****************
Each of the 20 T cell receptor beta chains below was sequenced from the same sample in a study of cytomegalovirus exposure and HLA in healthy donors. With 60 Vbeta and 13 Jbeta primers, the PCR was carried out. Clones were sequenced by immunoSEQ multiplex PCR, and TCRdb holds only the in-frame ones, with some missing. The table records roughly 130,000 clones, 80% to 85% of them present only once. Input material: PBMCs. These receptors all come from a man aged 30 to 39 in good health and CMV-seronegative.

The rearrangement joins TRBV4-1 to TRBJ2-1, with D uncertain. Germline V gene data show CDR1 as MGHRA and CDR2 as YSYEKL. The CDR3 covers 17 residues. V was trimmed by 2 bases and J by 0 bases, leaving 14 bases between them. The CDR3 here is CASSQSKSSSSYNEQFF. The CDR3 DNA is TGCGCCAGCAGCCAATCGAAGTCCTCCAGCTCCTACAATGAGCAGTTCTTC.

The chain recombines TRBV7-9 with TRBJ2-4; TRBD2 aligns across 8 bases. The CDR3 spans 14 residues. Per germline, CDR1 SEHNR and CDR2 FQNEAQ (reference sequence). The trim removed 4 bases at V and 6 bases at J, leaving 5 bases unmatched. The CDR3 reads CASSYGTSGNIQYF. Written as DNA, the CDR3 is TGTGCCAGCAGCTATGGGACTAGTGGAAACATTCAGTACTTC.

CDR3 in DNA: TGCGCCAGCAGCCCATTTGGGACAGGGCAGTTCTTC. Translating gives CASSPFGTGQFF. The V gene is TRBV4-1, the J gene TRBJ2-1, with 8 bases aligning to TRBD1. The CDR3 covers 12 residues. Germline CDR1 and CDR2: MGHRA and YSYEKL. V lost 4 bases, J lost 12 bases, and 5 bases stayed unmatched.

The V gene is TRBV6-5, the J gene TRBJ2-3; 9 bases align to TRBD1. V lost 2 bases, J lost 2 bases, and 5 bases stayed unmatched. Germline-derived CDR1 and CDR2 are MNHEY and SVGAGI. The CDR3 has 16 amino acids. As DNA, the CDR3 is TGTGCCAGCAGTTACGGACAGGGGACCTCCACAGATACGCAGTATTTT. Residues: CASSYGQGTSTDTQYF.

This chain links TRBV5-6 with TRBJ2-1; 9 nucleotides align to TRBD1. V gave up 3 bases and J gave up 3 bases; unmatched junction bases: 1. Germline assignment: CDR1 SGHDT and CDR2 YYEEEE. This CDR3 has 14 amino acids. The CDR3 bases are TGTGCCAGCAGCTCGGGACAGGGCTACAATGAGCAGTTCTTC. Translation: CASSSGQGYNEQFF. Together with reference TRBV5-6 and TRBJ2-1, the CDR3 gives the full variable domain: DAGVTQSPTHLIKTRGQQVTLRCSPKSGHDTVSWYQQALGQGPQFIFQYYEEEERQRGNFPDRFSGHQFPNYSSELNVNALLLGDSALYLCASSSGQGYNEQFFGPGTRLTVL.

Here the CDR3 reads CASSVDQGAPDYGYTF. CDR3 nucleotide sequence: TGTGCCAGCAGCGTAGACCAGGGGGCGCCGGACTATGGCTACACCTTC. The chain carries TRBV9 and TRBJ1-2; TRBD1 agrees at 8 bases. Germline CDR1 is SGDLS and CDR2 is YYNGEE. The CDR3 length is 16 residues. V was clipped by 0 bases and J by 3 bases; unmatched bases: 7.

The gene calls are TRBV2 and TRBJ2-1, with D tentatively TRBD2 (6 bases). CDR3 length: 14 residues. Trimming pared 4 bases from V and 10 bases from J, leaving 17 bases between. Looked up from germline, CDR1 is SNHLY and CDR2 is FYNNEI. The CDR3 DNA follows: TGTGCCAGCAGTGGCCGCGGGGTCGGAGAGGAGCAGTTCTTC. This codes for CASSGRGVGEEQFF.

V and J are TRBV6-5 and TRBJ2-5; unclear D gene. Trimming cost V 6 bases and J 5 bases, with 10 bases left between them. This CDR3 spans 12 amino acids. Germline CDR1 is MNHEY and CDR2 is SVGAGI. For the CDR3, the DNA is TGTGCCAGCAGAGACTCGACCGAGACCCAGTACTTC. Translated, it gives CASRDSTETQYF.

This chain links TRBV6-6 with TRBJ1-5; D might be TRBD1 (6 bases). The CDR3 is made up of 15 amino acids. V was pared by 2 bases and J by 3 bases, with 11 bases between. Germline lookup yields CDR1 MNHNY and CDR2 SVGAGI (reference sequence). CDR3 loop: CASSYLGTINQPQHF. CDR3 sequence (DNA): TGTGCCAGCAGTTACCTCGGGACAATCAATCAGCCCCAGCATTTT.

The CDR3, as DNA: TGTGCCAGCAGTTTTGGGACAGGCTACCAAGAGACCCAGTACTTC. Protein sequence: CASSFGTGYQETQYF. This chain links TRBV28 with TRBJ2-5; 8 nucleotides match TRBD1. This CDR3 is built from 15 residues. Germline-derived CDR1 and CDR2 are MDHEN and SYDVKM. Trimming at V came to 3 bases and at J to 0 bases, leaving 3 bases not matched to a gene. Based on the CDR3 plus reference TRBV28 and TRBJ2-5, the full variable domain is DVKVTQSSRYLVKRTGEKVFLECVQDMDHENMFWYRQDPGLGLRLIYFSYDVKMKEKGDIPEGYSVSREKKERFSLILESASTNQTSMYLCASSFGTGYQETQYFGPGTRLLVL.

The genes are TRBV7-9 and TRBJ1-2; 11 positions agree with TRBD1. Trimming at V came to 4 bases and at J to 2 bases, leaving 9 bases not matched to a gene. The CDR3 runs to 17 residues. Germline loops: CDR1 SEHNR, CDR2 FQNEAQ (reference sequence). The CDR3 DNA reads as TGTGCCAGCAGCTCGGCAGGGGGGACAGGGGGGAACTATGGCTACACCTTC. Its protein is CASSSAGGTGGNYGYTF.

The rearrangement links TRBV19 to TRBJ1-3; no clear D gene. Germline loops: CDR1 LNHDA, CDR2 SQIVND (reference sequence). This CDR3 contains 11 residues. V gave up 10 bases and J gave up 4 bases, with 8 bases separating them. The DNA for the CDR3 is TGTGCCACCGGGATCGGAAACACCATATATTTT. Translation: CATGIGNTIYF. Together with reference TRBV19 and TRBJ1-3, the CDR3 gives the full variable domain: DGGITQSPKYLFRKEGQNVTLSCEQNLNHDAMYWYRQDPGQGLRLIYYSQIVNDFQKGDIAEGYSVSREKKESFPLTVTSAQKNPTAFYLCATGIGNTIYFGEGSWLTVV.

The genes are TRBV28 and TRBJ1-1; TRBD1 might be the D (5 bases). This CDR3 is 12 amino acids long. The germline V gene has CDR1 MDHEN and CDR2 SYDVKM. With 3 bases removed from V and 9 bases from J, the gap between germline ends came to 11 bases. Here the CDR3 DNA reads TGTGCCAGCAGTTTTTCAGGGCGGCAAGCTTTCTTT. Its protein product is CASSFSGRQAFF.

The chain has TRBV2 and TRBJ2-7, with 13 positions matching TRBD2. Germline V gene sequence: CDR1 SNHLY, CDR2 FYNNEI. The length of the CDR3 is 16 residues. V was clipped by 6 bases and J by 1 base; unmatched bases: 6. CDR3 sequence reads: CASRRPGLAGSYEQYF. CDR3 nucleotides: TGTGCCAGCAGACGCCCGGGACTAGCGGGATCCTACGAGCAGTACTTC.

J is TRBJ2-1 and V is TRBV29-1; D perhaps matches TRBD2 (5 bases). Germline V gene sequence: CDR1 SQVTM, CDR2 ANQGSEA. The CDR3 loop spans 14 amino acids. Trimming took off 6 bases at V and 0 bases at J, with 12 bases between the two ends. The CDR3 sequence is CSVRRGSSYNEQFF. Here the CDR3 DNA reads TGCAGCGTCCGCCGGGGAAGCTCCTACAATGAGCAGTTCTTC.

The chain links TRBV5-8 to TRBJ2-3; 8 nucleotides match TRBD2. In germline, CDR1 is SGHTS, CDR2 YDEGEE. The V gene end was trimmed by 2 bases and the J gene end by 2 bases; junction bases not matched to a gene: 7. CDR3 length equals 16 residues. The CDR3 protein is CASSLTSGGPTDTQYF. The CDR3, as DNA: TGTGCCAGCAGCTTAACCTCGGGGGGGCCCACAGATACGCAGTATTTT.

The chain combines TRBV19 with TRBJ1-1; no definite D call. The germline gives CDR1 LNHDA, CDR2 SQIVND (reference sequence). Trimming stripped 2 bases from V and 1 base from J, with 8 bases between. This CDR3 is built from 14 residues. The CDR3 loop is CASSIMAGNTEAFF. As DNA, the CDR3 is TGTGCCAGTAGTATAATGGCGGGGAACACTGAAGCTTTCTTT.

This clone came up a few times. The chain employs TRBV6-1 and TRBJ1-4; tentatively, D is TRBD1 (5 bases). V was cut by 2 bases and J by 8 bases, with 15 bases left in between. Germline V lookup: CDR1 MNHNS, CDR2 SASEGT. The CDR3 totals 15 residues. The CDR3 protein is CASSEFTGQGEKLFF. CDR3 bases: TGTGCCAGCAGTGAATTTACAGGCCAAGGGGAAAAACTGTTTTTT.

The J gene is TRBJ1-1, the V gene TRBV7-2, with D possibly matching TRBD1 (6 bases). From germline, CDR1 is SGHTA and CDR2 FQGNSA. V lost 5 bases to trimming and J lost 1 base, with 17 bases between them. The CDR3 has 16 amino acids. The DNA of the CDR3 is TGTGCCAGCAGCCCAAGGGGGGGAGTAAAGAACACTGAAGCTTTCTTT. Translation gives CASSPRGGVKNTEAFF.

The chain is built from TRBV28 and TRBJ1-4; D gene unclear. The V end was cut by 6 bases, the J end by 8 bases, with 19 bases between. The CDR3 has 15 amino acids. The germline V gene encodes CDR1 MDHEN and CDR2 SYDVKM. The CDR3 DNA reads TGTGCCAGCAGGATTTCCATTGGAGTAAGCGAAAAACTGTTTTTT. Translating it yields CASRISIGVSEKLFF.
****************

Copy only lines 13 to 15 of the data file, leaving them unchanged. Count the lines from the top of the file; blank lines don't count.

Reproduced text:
The rearrangement links TRBV19 to TRBJ1-3; no clear D gene. Germline loops: CDR1 LNHDA, CDR2 SQIVND (reference sequence). This CDR3 contains 11 residues. V gave up 10 bases and J gave up 4 bases, with 8 bases separating them. The DNA for the CDR3 is TGTGCCACCGGGATCGGAAACACCATATATTTT. Translation: CATGIGNTIYF. Together with reference TRBV19 and TRBJ1-3, the CDR3 gives the full variable domain: DGGITQSPKYLFRKEGQNVTLSCEQNLNHDAMYWYRQDPGQGLRLIYYSQIVNDFQKGDIAEGYSVSREKKESFPLTVTSAQKNPTAFYLCATGIGNTIYFGEGSWLTVV.

The genes are TRBV28 and TRBJ1-1; TRBD1 might be the D (5 bases). This CDR3 is 12 amino acids long. The germline V gene has CDR1 MDHEN and CDR2 SYDVKM. With 3 bases removed from V and 9 bases from J, the gap between germline ends came to 11 bases. Here the CDR3 DNA reads TGTGCCAGCAGTTTTTCAGGGCGGCAAGCTTTCTTT. Its protein product is CASSFSGRQAFF.

The chain has TRBV2 and TRBJ2-7, with 13 positions matching TRBD2. Germline V gene sequence: CDR1 SNHLY, CDR2 FYNNEI. The length of the CDR3 is 16 residues. V was clipped by 6 bases and J by 1 base; unmatched bases: 6. CDR3 sequence reads: CASRRPGLAGSYEQYF. CDR3 nucleotides: TGTGCCAGCAGACGCCCGGGACTAGCGGGATCCTACGAGCAGTACTTC.